BY: Michelle Liew
Vernacular schools have often been the topic of discussion among Malaysians as the debate on its significance rages on.
Some are of the opinion that the difference in the curriculum may divide groups, whereas some believe that it is one of the mediums to assimilate cultures and that the knowledge of an extra language will be extremely helpful for job-seeking purposes in the future.
China’s continued growth and its emergence as a global economic superpower has catapulted Mandarin even further as a lingua franca.
Just recently, we wrote an article about how vernacular schools are starting to be more accepting of diverse groups, which is a step towards creating racial harmony.
A Chinese primary school in a rural town in north Perak shows us that ethnic identities is unimportant when in search of learning another language and to obtain a quality education.
SJK (C) Khai Chee, located 10km away from Kuala Kangsar is reported to have more Malay students compared to Chinese students.
With an enrolment of 42 pupils from Standard One to Six, the school reports that at least 27 of the pupils are Malay children from the surrounding villages, with three Indians and the rest Chinese.
According to a report by FMT, the number is a good estimate as the headmaster declined to comment on the exact figure. However, the village folks agree that Malay students have outnumbered students of other ethnicities at this school for the past 10 years.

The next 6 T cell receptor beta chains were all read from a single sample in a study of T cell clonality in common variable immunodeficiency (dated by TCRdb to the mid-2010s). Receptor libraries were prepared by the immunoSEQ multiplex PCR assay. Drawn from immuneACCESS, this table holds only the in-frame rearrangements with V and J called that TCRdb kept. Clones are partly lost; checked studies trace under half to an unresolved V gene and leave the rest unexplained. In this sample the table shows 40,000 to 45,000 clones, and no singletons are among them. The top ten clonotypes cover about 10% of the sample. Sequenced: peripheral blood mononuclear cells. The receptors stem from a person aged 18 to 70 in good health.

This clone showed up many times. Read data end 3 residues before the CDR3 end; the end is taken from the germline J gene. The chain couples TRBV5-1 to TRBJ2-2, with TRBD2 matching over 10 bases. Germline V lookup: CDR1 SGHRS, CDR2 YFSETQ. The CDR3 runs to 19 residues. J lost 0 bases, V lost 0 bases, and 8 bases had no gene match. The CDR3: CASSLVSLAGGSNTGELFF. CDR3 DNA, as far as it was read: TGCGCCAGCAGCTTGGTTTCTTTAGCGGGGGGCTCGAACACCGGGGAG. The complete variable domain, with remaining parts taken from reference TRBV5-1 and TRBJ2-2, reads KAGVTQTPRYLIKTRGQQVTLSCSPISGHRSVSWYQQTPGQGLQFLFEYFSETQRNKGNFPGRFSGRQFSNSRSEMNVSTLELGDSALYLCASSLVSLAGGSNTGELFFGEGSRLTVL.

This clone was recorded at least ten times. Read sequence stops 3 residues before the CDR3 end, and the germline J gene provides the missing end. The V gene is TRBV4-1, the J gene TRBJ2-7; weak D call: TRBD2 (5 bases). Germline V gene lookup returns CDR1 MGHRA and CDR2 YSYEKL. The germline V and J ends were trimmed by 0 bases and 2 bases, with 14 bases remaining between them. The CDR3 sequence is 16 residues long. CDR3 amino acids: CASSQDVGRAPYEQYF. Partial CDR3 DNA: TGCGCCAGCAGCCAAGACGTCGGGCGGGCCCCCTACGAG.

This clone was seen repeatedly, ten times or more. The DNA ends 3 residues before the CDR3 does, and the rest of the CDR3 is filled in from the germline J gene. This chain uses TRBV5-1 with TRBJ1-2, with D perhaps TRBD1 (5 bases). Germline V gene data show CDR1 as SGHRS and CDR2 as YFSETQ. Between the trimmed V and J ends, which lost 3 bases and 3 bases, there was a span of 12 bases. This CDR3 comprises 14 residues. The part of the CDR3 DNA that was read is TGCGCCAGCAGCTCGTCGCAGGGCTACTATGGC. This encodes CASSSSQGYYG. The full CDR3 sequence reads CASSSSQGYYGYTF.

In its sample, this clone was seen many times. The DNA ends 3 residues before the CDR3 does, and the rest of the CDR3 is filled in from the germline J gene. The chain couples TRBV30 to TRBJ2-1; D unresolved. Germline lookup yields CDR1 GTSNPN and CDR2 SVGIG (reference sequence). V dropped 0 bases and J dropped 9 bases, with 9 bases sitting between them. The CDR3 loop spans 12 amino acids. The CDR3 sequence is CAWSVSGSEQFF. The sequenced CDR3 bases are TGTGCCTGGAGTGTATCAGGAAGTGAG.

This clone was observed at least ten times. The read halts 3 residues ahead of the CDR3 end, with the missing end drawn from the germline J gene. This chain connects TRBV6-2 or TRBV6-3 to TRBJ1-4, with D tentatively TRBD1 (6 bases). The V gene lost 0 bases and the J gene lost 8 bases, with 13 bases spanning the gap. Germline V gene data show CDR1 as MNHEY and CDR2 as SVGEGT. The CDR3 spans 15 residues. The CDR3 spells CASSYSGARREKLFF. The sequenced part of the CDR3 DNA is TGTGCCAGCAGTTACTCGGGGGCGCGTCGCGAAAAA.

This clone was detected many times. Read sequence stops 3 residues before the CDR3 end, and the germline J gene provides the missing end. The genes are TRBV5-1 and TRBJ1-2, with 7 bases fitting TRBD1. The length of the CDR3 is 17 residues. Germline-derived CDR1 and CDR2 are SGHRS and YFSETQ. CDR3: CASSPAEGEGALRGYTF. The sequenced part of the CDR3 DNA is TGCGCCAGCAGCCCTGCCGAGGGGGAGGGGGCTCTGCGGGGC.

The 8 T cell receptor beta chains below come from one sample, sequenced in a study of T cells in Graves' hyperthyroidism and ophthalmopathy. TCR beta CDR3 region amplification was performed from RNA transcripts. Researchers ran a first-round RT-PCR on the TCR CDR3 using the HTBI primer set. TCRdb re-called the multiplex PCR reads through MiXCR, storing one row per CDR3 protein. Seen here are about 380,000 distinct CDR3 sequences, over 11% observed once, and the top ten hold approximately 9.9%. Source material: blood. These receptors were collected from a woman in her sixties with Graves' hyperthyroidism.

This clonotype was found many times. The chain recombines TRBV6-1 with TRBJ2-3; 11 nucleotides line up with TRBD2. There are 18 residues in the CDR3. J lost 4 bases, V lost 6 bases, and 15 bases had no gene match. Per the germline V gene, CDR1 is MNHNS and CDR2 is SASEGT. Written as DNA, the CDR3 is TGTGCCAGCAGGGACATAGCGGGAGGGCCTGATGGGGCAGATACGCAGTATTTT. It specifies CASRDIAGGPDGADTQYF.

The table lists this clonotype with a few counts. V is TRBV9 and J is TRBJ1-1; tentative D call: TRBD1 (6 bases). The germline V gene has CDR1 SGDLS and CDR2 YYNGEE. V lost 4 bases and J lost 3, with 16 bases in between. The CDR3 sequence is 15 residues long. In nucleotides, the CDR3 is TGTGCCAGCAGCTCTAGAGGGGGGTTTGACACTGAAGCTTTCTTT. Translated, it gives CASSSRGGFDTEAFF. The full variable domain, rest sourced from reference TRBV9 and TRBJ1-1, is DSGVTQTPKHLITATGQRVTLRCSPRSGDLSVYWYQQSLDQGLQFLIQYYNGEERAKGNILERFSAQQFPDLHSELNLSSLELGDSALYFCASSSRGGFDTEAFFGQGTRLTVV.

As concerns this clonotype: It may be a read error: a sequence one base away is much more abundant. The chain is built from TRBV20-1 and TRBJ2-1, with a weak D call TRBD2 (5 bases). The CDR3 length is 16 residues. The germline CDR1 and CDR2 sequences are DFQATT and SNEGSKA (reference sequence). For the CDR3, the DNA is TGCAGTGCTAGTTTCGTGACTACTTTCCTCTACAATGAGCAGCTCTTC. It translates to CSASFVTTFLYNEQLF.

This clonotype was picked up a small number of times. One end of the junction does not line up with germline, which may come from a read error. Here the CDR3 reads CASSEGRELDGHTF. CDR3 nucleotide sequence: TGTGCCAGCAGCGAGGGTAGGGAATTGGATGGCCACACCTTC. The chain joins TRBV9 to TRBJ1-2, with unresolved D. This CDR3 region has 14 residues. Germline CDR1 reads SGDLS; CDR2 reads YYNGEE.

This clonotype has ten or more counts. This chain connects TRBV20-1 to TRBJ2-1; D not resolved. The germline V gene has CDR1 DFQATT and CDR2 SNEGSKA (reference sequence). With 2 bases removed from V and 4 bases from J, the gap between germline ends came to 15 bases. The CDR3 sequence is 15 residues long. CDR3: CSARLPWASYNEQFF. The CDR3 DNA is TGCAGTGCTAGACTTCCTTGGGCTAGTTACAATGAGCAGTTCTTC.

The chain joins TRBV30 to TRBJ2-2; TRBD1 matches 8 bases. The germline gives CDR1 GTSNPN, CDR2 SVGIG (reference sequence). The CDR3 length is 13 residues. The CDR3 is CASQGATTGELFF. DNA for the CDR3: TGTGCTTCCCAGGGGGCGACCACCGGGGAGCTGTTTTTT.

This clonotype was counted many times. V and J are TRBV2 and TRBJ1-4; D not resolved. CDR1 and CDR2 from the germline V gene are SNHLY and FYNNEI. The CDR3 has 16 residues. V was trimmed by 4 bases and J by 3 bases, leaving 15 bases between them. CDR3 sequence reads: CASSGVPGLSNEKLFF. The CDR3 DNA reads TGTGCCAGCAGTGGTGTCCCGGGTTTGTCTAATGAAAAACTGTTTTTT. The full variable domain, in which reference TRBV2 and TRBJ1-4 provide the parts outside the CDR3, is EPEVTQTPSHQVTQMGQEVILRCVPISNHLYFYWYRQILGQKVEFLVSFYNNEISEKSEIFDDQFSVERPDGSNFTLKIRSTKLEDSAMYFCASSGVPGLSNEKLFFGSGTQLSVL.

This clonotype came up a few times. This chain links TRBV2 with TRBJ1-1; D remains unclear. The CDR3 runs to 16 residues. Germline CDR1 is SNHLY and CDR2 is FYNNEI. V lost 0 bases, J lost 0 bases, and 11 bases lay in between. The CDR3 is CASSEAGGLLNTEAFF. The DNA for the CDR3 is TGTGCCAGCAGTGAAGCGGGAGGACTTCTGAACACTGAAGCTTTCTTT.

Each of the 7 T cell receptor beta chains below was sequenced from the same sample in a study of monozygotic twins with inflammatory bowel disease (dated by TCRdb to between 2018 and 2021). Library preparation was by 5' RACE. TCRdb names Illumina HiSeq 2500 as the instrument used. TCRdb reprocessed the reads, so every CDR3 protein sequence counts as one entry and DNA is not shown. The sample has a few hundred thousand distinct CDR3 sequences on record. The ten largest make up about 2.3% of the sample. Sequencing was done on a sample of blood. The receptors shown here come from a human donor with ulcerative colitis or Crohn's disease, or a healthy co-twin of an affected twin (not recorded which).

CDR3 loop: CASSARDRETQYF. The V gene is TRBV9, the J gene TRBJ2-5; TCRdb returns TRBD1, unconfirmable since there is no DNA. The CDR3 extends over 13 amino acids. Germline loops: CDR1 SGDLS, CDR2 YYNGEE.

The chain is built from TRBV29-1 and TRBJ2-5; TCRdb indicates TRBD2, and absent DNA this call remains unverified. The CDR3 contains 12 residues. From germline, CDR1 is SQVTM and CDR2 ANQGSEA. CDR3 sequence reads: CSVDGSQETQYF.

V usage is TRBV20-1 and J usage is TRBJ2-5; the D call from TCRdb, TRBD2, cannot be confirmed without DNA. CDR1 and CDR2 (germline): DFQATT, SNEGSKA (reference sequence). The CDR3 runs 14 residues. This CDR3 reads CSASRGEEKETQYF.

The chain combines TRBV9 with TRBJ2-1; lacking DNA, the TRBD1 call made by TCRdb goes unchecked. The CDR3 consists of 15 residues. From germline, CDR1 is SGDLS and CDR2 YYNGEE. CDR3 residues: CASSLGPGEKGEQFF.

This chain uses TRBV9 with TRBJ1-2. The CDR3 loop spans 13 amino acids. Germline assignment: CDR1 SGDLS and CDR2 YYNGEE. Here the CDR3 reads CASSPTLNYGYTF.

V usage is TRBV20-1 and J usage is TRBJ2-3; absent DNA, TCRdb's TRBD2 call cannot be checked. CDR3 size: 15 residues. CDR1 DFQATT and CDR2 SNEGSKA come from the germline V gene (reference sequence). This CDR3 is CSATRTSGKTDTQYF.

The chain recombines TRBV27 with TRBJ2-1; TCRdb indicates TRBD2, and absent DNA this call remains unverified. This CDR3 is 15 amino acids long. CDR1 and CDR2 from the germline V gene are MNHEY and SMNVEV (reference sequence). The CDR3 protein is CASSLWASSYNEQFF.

Among the factors for parents sending their children to a Chinese primary school include the importance of learning cultures of other races and integration to create camaraderie between the various races in a multiracial, multireligious, multicultural and multilingual haven like Malaysia.
One parent expressed that the government should conduct a study on how Chinese primary education has benefitted the working lives of non-Chinese pupils.
“The government should also carry out a survey on how adults who went through Chinese primary schools are doing in their working life. The outcome will be interesting,” she said.
This is not the first Chinese school to report a majority of Malay students. It was previously reported that out of 55 students in Sekolah Jenis Kebangsaan Cina (SJKC) Sin Min, Lubok Cina, Melaka, only nine are Chinese while the majority are Malay.
For the 2019 school year, the school has 44 Malay and two Indian students. Of the 13 Year One students, 12 are Malay and one Chinese, a girl named Lee Mei Tze.
Parents who were asked to comment, pointed towards the children’s opportunity to master the Mandarin language as well as excel in mathematics.